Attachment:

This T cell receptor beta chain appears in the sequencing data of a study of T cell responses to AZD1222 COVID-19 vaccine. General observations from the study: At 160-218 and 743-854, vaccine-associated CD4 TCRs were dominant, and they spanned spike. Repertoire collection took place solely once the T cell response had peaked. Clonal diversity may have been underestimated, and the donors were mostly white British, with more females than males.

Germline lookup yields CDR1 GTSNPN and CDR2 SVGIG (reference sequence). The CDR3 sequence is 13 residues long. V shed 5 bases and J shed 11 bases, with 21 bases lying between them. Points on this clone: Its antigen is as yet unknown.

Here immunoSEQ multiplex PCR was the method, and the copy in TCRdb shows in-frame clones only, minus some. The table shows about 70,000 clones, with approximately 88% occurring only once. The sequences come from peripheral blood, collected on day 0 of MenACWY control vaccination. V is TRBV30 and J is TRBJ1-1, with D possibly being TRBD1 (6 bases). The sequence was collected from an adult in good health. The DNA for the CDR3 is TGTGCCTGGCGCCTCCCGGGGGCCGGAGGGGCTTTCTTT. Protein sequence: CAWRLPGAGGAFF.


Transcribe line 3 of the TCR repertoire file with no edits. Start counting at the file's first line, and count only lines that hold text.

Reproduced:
Here immunoSEQ multiplex PCR was the method, and the copy in TCRdb shows in-frame clones only, minus some. The table shows about 70,000 clones, with approximately 88% occurring only once. The sequences come from peripheral blood, collected on day 0 of MenACWY control vaccination. V is TRBV30 and J is TRBJ1-1, with D possibly being TRBD1 (6 bases). The sequence was collected from an adult in good health. The DNA for the CDR3 is TGTGCCTGGCGCCTCCCGGGGGCCGGAGGGGCTTTCTTT. Protein sequence: CAWRLPGAGGAFF.